Player's Guide to the Dragon Empire (PFRPG) PDF (based on
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Scales, claws, and elemental dragon magic, from the coin swarm to the wyvern's sting! A collection of feats, spells, and exotic animals and dragon magic for the Pathfinder Roleplaying Game!
The Dragon Empire region is the exotic land of a conquering Sultana, a land of elemental gods and unstoppable legions. Learn the secrets of this The Player's Guide to the Dragon Empire has new options for those who seek adventure and fortune in this exciting realm!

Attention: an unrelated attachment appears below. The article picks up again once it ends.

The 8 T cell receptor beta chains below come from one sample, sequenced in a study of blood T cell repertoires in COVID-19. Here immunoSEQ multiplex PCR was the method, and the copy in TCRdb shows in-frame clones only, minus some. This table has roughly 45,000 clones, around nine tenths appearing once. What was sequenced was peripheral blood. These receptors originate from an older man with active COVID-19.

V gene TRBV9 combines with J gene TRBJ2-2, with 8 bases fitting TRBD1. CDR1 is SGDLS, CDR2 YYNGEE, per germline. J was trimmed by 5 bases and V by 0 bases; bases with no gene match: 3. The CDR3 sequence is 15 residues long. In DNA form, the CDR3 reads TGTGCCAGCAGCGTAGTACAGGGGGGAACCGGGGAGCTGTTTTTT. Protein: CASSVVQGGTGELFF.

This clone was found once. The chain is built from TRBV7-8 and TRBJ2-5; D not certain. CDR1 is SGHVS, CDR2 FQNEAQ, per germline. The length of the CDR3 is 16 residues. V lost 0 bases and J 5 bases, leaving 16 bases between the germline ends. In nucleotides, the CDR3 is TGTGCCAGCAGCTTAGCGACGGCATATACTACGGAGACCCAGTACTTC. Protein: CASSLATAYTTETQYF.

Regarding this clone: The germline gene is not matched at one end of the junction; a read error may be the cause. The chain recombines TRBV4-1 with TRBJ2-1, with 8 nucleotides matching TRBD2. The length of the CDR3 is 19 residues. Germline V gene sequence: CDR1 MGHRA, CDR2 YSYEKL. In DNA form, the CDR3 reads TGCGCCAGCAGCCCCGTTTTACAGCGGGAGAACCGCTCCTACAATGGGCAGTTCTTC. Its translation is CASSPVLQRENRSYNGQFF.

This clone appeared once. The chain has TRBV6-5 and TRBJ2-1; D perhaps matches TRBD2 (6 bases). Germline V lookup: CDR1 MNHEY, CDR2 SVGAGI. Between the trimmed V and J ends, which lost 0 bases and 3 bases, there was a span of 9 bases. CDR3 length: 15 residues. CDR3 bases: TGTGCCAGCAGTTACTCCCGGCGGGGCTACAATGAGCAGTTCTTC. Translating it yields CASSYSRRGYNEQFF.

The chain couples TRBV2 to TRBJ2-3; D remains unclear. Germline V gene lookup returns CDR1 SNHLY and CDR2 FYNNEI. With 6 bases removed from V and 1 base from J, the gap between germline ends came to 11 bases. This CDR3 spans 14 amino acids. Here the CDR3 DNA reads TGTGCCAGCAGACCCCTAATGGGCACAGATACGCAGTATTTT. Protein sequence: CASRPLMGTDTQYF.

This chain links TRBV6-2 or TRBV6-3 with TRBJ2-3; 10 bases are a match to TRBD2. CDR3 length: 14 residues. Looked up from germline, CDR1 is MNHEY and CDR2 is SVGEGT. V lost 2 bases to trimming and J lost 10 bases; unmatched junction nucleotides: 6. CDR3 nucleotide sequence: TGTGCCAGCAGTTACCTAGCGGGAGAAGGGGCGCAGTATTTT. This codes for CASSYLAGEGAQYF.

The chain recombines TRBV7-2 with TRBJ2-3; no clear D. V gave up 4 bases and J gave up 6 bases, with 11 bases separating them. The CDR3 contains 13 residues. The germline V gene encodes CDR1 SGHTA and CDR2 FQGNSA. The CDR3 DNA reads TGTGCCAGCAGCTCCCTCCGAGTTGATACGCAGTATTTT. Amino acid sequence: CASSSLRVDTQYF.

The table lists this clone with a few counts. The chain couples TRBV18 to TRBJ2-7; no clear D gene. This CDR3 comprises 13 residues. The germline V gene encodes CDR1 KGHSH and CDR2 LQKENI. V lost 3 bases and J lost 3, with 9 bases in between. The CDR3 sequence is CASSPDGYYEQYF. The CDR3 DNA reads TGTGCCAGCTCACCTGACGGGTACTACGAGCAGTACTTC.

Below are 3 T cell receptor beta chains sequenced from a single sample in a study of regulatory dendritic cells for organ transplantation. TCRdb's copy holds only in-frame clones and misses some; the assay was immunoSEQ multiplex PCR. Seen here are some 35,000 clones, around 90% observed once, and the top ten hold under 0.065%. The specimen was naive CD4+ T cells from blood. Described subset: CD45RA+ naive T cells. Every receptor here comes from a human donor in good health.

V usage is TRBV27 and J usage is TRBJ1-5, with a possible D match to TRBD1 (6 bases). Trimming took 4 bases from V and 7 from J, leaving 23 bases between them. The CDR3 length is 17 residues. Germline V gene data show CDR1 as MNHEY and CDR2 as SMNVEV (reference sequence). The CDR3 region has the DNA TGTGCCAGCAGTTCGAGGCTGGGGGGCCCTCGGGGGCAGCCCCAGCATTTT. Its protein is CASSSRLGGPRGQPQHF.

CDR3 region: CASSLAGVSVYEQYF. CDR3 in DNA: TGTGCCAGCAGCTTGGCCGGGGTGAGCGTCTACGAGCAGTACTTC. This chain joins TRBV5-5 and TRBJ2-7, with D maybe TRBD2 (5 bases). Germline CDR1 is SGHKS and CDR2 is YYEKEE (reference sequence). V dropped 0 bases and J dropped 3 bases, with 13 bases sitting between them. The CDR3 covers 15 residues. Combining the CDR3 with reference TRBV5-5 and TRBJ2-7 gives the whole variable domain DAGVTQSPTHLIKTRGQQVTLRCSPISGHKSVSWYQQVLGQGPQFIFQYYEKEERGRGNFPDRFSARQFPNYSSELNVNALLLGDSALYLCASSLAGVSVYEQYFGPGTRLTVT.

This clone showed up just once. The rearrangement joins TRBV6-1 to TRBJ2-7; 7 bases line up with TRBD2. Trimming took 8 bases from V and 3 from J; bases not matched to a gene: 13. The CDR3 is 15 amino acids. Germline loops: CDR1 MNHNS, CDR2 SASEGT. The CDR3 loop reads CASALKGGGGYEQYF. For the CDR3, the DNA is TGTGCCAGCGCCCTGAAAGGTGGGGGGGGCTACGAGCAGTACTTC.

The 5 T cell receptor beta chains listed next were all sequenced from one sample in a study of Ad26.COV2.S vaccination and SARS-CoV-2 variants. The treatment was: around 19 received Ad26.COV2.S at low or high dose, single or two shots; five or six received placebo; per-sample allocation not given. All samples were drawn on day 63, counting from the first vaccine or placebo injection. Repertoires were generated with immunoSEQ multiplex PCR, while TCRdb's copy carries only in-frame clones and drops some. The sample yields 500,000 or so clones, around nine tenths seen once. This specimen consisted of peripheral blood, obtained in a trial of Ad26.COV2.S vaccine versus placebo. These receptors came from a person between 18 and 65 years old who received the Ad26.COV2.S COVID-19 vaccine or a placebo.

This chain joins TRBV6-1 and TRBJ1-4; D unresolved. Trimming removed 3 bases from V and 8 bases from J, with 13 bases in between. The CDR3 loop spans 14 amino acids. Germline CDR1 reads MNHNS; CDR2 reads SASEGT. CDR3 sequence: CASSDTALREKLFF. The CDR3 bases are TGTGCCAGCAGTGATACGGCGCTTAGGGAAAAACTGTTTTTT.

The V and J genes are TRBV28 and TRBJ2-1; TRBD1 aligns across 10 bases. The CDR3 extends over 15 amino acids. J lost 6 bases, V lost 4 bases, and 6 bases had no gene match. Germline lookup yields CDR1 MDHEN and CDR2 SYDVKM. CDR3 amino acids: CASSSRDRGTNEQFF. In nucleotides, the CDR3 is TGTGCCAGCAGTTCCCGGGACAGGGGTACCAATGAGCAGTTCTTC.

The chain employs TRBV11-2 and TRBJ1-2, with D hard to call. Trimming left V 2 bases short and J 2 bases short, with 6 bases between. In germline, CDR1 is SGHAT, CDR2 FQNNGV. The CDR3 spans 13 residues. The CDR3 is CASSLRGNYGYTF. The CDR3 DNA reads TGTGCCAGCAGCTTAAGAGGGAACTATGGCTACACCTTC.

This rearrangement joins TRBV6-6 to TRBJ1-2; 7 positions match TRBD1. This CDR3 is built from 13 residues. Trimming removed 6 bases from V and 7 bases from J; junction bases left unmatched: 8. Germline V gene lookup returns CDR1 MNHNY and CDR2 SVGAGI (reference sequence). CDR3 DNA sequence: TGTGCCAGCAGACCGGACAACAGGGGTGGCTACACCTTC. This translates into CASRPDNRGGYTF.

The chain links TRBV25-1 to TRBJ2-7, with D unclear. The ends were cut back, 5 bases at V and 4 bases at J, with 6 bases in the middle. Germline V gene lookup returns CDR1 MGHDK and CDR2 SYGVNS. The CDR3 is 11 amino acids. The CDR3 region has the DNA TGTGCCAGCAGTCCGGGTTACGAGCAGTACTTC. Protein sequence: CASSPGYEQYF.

This 30-page collection of materials provides players with a regional overview, plus a wide range of new powers and options for any Pathfinder RPG campaign, including:
New archetypes and prestige class options for Monks, Magus, and Rogues as well as Fighters and Druids, such as Elemental Exarchs, Dragon Magus, and Monk of he Fiery Fist or Wind Palm
Exotic animals from axebeaks to baboon and far beyond
4 Magic Rugs and Carpets from the bazaar, with full magic item and construction writeups
17 new spells for elementalists and dragons
25 new feats and dozens of regional traits
Advice for playing drakes or dragonkin as PCs
An overview of the region, its titles, and heraldic devices—and the harem assassins!
Pick up your copy of the Player's Guide to the Dragon Empire today, and behold its thousand wonders!
The second of Midgard Player's Guides is 31 pages long, 1 page front cover, 1 page editorial, 1 page SRD, leaving us with 28 pages of content, so let's check this out!